When listeners tune in to 95.9-FM tomorrow morning, they won’t hear Brian Griffith’s voice over the airwaves.
That’s because Griffith, who for six years has served as the morning host of the KRSH, was let go from the station today by general manager Debbie Morton in an early afternoon phone call.
“She said, ‘We’re making changes, and they don’t include you, and good luck, and we have a check for you, and we need your keys,'” Griffith said when I called him this afternoon.
This came as a surprise to the listeners who called me today, but did Griffith see it coming? “Sort of,” he told me. “The guy who owns the station, he doesn’t even live in the area. And the first time I met him, the first thing he said to me was, ‘I don’t get the KRSH.'”
According to Griffith, program changes were imposed that he didn’t agree with. “Over the last three months, they’ve just been yanking all my personality out of the show,” says Griffith, adding that he had “no input at all” in the music played on the show. He also lamented that the station playlist was recently cut down to just 800 songs by program director Andre DeChannes.
“The way that the playlist has been these last couple weeks,” he said, “I mean, I love Eric Clapton, but do we really need to hear ‘Lay Down Sally’ again? Do we really need to hear the Wallflowers again? Or the Counting Crows?”
Live segments and local bands were cut from mornings, too, he said. “And I complained,” the 20-year radio veteran told me. “I’ve been at it a long time, and I was vocal with my opinion.”
I sent Morton an email asking for an explanation about Griffith’s dismissal. She replied simply: “Management at Wine Country Radio felt that changes to The Krush morning show were long overdue.”
Morton also added that Bill Bowker would start as the host of the morning show early next week.
I called Bowker, who confirmed the upcoming move. “I haven’t done mornings for years,” he said. “Maybe it’s time for a little change here.”
Bowker will drop his afternoon time slot, which he’s held for as long as anyone can remember. As for morning show concepts, Bowker says he has some ideas percolating, “but this all just happened today,” he said, “so it’s too soon to say.”
No word on an afternoon replacement yet.
UPDATE — It’s 9:23 the next morning, and here’s what the KRSH is playing:
(Update: It’s saved! Scroll down for info…)
(Update again: It’s back at the fair. Scroll down…)
I just got off the phone with Bill Bowker, who’s been informed that the long-running Sonoma County Blues Festival will no longer be a part of the Sonoma County Fair’s entertainment schedule. Fair Events Coordinator Jane Engdahl cited current economic conditions and the Board’s decision to virtually eliminate all major shows in the Redwood Theater as the reason.
“It’s just another slice of left-of-mainstream music taken away in this area,” Bowker said. “I’m not alone—San Francisco lost their San Francisco Blues Festival too. It’s the usual plight of people trying to get into roots music.”
Bowker mentioned that there’s usually a spike in Fair attendance on the day of the Blues Festival, but this year, the Fair is looking to focus its energies on booking large acts in the Chris Beck Arena. That leaves a thirty-year tradition out in the cold.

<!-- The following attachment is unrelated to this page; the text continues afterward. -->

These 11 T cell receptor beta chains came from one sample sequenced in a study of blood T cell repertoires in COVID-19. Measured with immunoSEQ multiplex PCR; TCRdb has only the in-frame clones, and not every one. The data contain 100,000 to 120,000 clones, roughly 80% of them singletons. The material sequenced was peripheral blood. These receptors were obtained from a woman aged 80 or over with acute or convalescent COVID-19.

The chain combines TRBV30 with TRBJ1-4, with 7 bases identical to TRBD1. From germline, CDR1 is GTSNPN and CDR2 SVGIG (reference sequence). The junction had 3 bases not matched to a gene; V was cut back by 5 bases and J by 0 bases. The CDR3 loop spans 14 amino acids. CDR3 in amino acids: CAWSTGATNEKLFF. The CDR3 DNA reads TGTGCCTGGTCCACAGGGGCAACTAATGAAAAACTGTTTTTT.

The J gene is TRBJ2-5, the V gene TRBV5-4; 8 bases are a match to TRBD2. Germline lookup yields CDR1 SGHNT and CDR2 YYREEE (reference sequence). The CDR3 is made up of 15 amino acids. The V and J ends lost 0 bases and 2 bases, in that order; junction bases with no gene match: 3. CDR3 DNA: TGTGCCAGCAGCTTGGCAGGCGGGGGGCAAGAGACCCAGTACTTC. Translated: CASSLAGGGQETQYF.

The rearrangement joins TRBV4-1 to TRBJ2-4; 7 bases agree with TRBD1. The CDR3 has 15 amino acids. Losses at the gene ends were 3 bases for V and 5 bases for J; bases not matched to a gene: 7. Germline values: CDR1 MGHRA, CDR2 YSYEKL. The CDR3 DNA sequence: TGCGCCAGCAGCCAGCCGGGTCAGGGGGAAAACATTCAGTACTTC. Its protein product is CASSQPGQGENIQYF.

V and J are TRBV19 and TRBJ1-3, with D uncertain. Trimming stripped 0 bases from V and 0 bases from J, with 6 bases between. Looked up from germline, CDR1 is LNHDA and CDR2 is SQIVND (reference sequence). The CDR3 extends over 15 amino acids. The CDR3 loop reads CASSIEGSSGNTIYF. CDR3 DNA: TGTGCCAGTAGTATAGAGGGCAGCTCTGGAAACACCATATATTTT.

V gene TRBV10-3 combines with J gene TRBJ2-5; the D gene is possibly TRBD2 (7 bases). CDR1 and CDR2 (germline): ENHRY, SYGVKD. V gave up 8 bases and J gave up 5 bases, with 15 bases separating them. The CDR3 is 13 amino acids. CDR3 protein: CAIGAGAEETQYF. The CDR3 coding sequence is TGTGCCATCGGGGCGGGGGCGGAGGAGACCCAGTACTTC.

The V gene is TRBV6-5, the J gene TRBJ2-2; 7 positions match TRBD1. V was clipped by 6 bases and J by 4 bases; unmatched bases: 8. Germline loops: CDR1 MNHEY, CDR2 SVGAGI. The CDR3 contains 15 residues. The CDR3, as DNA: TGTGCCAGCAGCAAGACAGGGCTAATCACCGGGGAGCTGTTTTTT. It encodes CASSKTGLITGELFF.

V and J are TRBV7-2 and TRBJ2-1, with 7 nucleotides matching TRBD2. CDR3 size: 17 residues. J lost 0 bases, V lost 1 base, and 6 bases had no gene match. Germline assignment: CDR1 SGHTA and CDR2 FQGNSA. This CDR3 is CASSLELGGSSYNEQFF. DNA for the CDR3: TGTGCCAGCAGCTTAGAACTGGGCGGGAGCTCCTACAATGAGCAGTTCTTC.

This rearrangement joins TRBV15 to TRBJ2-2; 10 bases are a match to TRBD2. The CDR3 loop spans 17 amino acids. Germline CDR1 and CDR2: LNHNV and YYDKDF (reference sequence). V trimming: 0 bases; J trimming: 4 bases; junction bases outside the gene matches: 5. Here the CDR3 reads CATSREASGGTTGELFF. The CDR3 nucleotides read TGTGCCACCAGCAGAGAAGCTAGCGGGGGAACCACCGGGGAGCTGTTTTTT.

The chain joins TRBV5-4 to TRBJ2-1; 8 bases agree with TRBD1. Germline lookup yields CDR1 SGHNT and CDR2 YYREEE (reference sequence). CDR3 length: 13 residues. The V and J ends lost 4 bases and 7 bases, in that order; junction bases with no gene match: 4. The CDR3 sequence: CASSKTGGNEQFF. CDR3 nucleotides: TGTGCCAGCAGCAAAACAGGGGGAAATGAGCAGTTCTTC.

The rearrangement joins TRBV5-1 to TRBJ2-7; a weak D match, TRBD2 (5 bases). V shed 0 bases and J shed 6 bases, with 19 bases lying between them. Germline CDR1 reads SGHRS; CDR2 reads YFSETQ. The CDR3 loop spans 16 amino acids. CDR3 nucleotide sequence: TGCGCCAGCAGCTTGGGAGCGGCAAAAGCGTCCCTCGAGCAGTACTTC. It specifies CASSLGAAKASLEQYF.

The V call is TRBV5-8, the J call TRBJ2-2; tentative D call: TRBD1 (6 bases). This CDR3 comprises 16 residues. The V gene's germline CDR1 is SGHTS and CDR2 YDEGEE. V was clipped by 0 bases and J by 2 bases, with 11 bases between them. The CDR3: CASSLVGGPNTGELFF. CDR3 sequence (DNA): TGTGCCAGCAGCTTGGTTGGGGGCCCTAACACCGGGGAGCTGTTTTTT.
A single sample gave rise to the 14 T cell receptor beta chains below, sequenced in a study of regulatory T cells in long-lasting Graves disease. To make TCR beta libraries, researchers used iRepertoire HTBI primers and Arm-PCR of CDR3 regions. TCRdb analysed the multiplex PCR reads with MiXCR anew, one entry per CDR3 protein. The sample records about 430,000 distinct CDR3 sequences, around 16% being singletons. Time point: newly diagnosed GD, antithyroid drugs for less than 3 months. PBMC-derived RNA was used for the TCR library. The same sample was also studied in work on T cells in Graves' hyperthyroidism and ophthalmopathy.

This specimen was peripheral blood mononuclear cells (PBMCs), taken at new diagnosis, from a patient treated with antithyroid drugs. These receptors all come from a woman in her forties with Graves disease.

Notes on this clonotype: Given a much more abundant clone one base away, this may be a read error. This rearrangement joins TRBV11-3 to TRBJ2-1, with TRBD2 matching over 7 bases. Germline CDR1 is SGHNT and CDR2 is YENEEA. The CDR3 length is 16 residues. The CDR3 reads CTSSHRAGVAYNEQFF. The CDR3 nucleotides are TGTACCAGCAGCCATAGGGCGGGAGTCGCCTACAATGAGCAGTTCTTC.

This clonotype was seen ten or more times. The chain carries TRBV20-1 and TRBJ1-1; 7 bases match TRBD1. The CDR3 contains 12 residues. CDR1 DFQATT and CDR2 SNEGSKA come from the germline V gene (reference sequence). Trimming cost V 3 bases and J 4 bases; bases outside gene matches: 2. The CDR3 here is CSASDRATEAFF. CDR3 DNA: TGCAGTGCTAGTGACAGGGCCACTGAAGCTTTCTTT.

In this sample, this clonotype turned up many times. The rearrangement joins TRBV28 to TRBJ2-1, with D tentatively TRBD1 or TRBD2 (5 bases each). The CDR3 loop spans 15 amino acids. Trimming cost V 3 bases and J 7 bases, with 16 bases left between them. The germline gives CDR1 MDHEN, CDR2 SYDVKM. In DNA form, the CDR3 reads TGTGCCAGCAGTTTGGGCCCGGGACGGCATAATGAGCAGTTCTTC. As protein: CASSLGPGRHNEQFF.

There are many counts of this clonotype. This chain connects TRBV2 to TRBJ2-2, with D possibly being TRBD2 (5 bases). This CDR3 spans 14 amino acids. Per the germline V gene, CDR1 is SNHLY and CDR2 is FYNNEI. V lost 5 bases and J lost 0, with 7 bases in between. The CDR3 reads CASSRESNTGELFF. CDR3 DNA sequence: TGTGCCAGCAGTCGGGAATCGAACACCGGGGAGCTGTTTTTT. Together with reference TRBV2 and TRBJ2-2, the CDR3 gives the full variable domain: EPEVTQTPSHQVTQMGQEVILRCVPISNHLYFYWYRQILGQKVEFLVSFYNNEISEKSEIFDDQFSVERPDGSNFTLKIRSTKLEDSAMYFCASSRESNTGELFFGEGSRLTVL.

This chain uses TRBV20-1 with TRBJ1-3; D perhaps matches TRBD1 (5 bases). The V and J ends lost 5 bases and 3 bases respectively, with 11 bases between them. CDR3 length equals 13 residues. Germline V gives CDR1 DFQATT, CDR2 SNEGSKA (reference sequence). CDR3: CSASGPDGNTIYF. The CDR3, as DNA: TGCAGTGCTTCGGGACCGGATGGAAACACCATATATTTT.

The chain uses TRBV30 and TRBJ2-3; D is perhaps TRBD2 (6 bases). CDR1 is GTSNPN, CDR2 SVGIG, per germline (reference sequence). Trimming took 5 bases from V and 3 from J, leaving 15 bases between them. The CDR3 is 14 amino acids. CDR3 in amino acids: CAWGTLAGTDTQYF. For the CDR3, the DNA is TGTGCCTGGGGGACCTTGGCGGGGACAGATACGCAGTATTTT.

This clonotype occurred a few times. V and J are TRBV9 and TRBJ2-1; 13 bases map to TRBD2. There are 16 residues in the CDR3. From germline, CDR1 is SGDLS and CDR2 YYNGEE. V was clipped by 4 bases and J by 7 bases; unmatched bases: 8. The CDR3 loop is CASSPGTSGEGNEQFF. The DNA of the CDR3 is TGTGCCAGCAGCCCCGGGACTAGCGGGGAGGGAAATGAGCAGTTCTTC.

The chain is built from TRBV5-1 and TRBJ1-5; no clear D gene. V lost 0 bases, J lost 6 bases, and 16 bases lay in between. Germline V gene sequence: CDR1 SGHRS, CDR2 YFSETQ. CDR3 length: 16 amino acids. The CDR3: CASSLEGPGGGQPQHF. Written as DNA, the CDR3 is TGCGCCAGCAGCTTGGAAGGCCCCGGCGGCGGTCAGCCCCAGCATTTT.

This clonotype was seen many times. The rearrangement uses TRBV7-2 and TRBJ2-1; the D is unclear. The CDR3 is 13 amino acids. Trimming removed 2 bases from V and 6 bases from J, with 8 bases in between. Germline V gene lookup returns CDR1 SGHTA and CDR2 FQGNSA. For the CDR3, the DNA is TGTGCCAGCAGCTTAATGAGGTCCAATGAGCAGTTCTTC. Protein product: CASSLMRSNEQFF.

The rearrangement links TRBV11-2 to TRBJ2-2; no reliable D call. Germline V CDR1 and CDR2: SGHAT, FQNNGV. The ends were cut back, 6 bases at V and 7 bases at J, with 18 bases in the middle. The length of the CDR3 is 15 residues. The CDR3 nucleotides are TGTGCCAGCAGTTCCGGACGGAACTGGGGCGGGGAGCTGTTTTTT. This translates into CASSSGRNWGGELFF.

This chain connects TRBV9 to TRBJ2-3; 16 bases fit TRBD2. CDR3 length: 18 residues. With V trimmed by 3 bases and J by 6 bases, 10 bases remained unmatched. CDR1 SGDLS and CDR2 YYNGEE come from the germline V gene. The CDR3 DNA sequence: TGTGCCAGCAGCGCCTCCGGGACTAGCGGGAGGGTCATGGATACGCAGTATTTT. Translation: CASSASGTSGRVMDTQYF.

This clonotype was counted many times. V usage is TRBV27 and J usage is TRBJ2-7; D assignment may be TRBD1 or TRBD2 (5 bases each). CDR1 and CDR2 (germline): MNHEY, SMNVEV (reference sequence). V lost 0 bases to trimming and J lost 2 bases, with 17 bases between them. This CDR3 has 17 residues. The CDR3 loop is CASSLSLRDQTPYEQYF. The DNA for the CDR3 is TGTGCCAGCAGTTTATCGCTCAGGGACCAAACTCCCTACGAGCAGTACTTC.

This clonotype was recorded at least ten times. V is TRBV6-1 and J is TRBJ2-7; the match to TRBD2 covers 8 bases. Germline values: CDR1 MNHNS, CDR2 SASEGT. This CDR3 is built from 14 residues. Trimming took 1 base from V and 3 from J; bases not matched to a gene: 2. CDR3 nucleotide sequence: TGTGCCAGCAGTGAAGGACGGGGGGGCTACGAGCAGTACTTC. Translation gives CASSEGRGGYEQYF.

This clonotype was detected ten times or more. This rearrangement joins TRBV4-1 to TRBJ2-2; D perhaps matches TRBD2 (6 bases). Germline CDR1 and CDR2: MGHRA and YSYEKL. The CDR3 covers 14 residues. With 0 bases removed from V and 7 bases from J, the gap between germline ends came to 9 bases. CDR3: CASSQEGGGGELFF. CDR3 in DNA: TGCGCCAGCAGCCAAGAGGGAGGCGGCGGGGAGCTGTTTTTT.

The Sonoma County Blues Festival became a part of the Sonoma County Fair schedule in the late ’80s with blues musician Mark Naftalin producing the event. Smith and Bowker Productions took over the production of the festival in 1991, and had since brought everyone from Junior Kimbrough to Magic Slim to Santa Rosa.
Want some more names from over the years? How about Shuggie Otis, Eddie “The Chief” Clearwater, Sonny Rhodes, Doyle Bramhall, Tracy Nelson, John Lee Hooker Jr., David Jacobs-Strain, Honeyboy Edwards… the list goes on and on. Not to mention all the local acts like Volker Strifler, Ron Thompson, Lydia Pense and Mark Hummel who were repeatedly given a stage with the larger names.
Bowker is looking into options for keeping the festival going. Those interested in offering a new location can call him at 707.588.0707.
UPDATE: The Festival has been moved to the Earle Baum Center on Occidental Road, a great open-field venue, on July 31. The KRSH itself has stepped in as producer. Hooray to both! Artists to be announced soon.
“Along with being able to present a full on array of shapes and hues of the Blues throughout the years, I have also found the satisfaction of seeing what the Blues brings as far as the community is concerned. The Blues is about struggle, despair, pain, but also about hope, respect and about whom we are. It leaves it mark on all of us. The Blues is the truth.”
Glad to see another struggle overcome, Bill, and another bit of hope dawning.
UPDATE AGAIN: The Sonoma County Fair realized their mistake, and “aggressively pursued” the KRSH to move the Blues Festival and its many supporters back to the fair. So for “practical purposes,” it’s back at the Redwood Theater on July 31 after all, now with a separate admission charge. (It sounds like the KRSH is still putting up the money for the Blues Festival’s artists—the fair’s budget having already been committed to paying cover bands like Wonderbread 5, Super Diamond, the Cheeseballs, AC/DShe, Double Funk Crunch and Bud E. Luv.) Some info. on fair entertainment here, and a note from Bill Bowker here.